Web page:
“That’s why we were able to kill people. We were in so much better shape than everybody else. If you do that on a football field for 50 days, a basketball court seems like nothing. You can run all day long.”

Gill doesn’t ask for that. He asks for commitment and camaraderie, two traits that can go a long way in an uncertain time.


Top 10 Chicago-born basketball players to play in NBA

Top 10 Chicago-born basketball players to play in NBA

Anyone who is from Chicago knows that the city’s basketball tradition runs deeper than the Bulls.

From modern mavens Dwyane Wade and Anthony Davis, to old-school greats such as Isiah Thomas and Tim Hardaway, and beyond, Chicago pedigree dots the NBA historical landscape — and that’s without mentioning Derrick Rose, who, in only a brief run of dominance, earned the distinction of Bulls great in his hometown. 

Even those who don’t make it to the highest level or those that do and don’t achieve all-time great status remain revered in the city that raised them.

But for now, we’ll focus on those that excelled at the highest level. Here are the top 10 Chicago-born basketball players to play in the NBA:

Top 10 Chicago-born basketball players to play in NBA

NBC Sports Chicago will honor the Bulls great with “Derrick Rose Week presented by Saint Xavier University” starting up Monday, June 8 at 7:00 PM CT with the first of five-straight nights of “Classic” game performances. See full schedule here.

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Why Kendall Gill was ‘pissed’ when Michael Jordan first retired from basketball

Why Kendall Gill was ‘pissed’ when Michael Jordan first retired from basketball

For most, Michael Jordan’s press conference announcing his first retirement evoked shock, sadness and even a bit of awe. How could the consensus greatest, most impactful athlete ever to bounce a basketball hang it up at the peak of his powers? Where would the Bulls turn? Holy crap, is that Tom Brokaw?

Kendall Gill’s reaction, though, was one of anger.

“I can’t say it on a podcast, but [my reaction] was ‘God [expletive],’” Gill said on the latest Habershow podcast, hosted by Tom Haberstroh and featuring Will Perdue and K.C. Johnson.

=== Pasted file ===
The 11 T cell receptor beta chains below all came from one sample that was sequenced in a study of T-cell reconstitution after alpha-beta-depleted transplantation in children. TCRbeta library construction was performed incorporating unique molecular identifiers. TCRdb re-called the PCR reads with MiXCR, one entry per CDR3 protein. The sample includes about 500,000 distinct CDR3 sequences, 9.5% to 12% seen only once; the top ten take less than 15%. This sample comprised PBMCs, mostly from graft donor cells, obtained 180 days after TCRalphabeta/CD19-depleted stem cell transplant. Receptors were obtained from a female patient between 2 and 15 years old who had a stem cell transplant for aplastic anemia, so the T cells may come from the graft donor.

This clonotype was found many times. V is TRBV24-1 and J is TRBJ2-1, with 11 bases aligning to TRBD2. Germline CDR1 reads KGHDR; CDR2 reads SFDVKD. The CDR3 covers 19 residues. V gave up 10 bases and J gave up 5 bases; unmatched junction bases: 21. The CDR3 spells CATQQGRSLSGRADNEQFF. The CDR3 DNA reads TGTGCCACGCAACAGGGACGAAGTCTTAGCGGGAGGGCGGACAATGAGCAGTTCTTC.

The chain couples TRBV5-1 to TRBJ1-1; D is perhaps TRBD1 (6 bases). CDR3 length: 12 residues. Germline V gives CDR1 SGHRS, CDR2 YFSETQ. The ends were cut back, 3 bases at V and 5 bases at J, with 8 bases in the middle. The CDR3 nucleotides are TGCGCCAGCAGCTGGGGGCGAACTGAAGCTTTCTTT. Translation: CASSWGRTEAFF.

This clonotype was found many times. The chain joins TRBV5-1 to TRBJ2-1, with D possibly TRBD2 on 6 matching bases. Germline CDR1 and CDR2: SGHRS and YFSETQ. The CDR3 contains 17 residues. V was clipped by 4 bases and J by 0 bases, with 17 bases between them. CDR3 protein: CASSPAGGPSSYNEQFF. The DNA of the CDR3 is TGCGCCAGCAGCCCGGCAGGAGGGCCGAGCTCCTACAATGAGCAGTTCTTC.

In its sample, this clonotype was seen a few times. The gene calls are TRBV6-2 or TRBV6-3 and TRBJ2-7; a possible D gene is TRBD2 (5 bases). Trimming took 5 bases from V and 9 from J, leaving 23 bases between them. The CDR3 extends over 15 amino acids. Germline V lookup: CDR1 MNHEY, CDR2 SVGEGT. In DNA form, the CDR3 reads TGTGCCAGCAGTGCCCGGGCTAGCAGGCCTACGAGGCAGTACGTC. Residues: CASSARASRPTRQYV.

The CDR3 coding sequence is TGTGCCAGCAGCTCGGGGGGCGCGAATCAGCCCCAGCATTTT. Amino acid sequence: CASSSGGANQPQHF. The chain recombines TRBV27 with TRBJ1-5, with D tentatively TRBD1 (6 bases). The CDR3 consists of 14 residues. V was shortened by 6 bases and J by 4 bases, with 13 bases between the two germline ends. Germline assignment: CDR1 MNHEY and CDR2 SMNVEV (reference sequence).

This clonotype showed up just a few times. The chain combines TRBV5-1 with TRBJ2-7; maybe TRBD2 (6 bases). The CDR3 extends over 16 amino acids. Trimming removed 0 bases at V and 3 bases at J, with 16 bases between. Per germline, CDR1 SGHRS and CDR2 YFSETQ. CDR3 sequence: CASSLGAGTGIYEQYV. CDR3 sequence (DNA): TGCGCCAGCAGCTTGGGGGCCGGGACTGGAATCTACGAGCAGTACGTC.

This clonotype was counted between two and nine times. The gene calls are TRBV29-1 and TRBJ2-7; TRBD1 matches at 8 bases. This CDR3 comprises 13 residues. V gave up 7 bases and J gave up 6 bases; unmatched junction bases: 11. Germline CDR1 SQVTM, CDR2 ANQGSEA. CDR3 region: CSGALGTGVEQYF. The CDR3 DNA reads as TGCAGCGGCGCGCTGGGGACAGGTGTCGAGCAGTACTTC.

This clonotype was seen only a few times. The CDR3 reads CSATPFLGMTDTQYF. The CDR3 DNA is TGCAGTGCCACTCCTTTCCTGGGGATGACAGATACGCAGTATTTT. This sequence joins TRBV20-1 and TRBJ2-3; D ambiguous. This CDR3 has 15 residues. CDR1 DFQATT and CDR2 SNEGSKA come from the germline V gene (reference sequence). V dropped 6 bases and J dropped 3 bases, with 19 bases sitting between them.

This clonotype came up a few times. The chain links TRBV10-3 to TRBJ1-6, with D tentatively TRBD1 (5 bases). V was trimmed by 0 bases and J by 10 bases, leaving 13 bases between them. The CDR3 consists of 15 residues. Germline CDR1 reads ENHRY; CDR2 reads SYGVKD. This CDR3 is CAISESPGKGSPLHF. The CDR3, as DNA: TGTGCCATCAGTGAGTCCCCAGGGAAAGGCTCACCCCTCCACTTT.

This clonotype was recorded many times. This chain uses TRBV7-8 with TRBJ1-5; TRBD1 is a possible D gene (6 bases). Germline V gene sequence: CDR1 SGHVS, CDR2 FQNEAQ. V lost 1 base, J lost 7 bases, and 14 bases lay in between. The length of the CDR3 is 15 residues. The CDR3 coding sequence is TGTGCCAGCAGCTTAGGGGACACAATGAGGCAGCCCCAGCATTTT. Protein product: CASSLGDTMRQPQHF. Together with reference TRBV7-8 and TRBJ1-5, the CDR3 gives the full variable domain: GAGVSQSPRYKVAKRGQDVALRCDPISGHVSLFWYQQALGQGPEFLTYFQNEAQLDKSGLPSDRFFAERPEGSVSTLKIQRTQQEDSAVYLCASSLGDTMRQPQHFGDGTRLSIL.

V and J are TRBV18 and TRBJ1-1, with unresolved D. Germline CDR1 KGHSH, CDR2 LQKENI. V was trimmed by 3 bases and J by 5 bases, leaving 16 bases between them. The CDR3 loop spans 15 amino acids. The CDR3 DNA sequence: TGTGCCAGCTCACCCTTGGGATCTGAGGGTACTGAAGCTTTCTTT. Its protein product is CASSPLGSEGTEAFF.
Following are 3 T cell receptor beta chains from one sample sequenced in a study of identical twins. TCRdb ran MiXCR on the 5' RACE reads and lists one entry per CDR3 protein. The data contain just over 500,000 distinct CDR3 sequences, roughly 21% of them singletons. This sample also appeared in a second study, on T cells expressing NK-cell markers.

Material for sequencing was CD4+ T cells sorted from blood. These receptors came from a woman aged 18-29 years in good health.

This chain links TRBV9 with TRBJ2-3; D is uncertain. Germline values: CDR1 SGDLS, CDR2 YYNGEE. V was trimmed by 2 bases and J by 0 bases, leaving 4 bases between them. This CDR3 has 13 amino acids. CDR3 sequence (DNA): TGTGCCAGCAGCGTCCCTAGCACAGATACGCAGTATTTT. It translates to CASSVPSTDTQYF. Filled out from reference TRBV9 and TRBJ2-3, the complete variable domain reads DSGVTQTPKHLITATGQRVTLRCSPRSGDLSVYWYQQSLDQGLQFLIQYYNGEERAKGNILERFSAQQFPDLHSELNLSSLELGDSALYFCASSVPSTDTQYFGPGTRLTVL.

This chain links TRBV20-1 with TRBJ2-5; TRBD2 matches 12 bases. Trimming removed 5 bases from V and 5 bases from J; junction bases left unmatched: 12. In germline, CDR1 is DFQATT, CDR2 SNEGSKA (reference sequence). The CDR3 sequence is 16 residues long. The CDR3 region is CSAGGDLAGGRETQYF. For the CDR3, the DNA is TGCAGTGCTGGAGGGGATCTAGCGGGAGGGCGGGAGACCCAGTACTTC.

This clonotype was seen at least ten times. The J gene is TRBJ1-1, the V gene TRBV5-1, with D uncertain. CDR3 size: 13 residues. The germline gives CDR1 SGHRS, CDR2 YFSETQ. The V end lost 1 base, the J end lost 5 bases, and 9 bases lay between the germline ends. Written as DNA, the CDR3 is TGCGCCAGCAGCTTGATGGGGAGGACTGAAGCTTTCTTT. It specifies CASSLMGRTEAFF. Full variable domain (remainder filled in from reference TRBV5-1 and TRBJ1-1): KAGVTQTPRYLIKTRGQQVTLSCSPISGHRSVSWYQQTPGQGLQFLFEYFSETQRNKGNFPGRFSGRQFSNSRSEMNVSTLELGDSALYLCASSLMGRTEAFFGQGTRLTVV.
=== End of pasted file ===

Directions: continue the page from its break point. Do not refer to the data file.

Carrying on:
Some context: On Sep. 1, 1993 (roughly a month before Jordan’s retirement announcement on Oct. 3), the Seattle SuperSonics executed a sign-and-trade for Gill, inking him to a seven-year, $26.6 million deal. At the time, the Associated Press quoted Gill saying, “I'm glad to have the opportunity to go to a contender… Seattle is a team that wins a lot of games, and their style of play matches a lot of what I like to do. I think this is a great opportunity for me."

Apparently, that belied his true feelings about the move.

“All due respect to the people of Seattle. Seattle’s a wonderful city, the organization was great, the players there were great. I just really did not want to go to Seattle,” Gill said on the Habershow podcast. “I really wanted to go back to Charlotte or go to another team back East.

“And when I signed that contract, it was only a couple weeks later that Michael retired. I was like, ‘Damn it,’ I could have just fit right into playing for the Bulls and playing with Will (Perdue) and playing in the Triangle offense, cause they needed a two-guard at the time. So I was pissed actually.”

Perdue agreed that Gill would have been a seamless fit on the Bulls at the time. 

“The one thing I’ve learned working with Kendall, he believed in the Triangle, and he would have fit right in. I mean, he would have been a Tex Winter protégé, him and Tex would have been watching film all the time, sitting together on the plane,” Perdue said. “We know what Kendall’s talent sets are so he would have fit in well.”

But at the time, Perdue’s mind was far from the trade machine. He said he was in “disbelief” hearing the news of Jordan's retirement made official — and seeing the dizzying media footprint at the presser— while following along on television. 

“They (teammates who were present) said it was a madhouse, that it was just out of control, and I just decided, you know what, it’s live on television, I’m gonna sit right here. And I think I already know what the outcome is even though I don’t really want to believe it,” Perdue said. “But I also didn’t want to have people see the dejection on my face when he made it official.”

As for Gill, he played out two years of that deal in Seattle before being flipped back to Charlotte in the summer of 1995. He eventually landed with the Bulls for the 2003-04 season, but by then, the dynasty was long past crumbled.